- Jamison Hensley, ESPN Staff Writer
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The Eagles signed running back LeSean McCoy to a five-year, $45 million extension Thursday evening, $20.76 million of which is guaranteed. This continues to provide a framework of the market value for running backs, but this deal might not accelerate the signing of Ravens running back Ray Rice.
The problem is the disparity between the tiers for running backs. McCoy's deal is in line with the second tier like the Texans' Arian Foster (five years, $43.5 million, with $20.75 million guaranteed). But Rice could be shooting for the top tier that includes the Vikings' Adrian Peterson (seven years with $36 million guaranteed) and the Titans' Chris Johnson (six years with $30 million guaranteed).
What will likely get a deal done is finding a middle ground. Rice doesn't belong at the top of the pay scale because he hasn't averaged 13 rushing touchdowns over five seasons like Peterson and he doesn't have a 2,000-yard rushing season on his resume like Johnson.
But, based on the statistics, Rice deserves to get paid more than Foster and McCoy. In his three seasons as the featured back, Rice has produced 5,885 total yards, an average of 1,962 yards per season. That tops the three-year total yards by Foster (4,411) and McCoy (4,241).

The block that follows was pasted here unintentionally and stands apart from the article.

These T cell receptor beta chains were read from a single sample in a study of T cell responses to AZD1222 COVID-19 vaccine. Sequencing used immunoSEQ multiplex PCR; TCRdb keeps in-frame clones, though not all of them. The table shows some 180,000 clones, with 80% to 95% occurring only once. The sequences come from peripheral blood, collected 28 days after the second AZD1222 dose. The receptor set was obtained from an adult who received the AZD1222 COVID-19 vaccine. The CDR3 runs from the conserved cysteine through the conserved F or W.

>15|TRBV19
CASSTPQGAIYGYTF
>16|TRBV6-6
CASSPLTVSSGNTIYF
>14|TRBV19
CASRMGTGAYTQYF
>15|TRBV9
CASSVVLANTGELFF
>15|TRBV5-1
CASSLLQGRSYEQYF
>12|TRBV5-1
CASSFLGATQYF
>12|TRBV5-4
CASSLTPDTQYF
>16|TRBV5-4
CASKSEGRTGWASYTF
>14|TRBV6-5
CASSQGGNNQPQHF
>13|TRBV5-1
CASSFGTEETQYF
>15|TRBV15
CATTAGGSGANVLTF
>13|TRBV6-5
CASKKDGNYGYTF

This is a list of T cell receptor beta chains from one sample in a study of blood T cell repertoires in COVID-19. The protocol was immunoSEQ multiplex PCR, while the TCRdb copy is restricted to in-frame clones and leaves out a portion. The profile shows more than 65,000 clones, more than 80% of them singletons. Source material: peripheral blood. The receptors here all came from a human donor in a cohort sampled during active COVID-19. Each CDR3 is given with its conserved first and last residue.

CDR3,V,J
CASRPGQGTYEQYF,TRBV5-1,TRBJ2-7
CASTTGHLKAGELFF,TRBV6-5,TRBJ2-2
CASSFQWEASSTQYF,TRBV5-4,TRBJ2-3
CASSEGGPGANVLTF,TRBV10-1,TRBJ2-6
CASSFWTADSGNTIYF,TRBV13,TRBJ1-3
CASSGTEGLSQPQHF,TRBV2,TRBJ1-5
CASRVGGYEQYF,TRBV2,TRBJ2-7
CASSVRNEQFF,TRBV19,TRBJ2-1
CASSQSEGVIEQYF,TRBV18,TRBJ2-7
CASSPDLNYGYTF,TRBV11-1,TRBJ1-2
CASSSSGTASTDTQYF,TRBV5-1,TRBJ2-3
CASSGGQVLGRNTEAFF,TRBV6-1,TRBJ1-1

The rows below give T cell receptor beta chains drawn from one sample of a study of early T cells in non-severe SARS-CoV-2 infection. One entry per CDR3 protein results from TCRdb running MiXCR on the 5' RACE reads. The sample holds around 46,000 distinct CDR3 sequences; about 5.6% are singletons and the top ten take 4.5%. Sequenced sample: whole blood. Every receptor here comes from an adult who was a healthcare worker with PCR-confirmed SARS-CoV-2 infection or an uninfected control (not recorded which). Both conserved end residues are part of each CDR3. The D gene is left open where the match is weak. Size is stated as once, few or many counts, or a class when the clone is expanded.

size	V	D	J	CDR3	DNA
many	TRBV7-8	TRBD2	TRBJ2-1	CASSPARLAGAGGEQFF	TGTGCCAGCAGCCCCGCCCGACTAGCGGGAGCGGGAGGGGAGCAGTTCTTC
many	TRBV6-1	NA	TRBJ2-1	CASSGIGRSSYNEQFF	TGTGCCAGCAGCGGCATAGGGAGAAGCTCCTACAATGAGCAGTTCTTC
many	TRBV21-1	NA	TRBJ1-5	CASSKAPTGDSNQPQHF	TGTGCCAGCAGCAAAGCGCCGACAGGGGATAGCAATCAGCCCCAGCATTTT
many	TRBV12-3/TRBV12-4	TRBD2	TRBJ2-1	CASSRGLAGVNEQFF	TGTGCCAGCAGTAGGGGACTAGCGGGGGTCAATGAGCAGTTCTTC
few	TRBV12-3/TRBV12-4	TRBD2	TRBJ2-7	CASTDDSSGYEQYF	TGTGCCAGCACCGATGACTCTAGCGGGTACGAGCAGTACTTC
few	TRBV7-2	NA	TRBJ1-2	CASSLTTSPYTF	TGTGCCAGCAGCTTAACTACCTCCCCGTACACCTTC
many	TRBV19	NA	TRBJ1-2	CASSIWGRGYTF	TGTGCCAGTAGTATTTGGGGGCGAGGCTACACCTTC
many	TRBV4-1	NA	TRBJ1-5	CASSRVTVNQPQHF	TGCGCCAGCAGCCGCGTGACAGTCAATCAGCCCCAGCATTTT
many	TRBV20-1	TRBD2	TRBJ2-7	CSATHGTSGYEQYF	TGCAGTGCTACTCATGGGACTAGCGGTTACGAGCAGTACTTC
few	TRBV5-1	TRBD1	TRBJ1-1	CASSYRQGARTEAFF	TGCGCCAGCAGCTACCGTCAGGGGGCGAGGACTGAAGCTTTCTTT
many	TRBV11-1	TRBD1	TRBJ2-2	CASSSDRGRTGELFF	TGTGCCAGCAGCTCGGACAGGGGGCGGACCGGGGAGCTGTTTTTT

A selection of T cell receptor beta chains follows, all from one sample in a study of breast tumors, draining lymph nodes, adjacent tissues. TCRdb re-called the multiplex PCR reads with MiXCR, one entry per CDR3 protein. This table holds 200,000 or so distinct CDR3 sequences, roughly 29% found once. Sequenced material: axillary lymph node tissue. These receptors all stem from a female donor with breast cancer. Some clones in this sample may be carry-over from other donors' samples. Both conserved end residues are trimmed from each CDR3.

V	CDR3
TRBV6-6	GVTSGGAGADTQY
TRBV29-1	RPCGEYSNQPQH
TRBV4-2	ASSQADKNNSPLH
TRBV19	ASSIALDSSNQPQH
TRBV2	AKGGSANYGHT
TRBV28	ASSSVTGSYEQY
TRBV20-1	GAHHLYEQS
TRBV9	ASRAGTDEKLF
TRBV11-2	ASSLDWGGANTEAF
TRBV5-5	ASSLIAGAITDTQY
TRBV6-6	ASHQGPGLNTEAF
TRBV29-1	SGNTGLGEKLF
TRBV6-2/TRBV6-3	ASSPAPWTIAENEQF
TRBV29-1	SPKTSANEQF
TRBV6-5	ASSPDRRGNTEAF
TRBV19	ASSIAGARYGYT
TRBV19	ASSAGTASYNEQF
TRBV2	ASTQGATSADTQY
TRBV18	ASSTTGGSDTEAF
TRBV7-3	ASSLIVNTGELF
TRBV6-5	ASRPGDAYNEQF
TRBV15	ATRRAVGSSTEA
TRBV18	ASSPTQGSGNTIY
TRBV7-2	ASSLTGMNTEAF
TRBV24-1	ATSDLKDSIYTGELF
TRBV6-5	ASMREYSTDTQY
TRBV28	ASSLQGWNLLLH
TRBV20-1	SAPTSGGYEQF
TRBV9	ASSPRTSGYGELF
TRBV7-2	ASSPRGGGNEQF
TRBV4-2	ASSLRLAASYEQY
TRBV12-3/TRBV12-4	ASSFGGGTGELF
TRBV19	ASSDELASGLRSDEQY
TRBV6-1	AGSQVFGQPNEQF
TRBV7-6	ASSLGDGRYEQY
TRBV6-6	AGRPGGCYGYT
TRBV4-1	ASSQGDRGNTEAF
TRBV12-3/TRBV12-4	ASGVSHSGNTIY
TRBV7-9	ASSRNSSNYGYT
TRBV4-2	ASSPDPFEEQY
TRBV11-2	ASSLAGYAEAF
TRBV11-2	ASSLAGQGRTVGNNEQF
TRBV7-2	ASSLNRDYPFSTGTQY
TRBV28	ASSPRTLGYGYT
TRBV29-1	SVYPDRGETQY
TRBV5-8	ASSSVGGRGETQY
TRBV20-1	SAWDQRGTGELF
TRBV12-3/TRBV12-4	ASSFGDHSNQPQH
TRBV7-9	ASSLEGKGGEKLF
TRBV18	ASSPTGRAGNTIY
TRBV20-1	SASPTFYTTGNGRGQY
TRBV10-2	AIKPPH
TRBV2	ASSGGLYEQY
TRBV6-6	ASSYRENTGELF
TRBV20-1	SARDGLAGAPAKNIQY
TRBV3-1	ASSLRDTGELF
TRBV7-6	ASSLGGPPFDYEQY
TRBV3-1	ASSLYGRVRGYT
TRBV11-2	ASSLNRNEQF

That's why a five-year extension with $25 million guaranteed would be a fair deal for Rice.
Rice is currently scheduled to make $7.7 million this season as the Ravens' franchise player. If the sides can't reach a new deal by July 16, Rice will have to play this season under the tag.
He has yet to sign his tender and could skip training camp. Keeping in shape while working out on his own is not a concern for Rice.
"Training is something that I never worried about," Rice told the Carroll County (Md.) Times last weekend. "It's something that you got to want. I actually have the burning to desire to come back, not only for myself, but to come back ready to play. My training has always been part of my routine."
Rice has been training with former Philadelphia Eagles running back Brian Westbrook.
"Nobody ever had to beat me in the head to get up and work out," Rice said. "Anybody who knows about my workout regimen, I've probably been through two before noon. Training has never been my issues but obviously, the team camaraderie, the lockout and all that stuff, that's the stuff that you kind of miss with the guys. But as far as being ready, I know I'll be ready."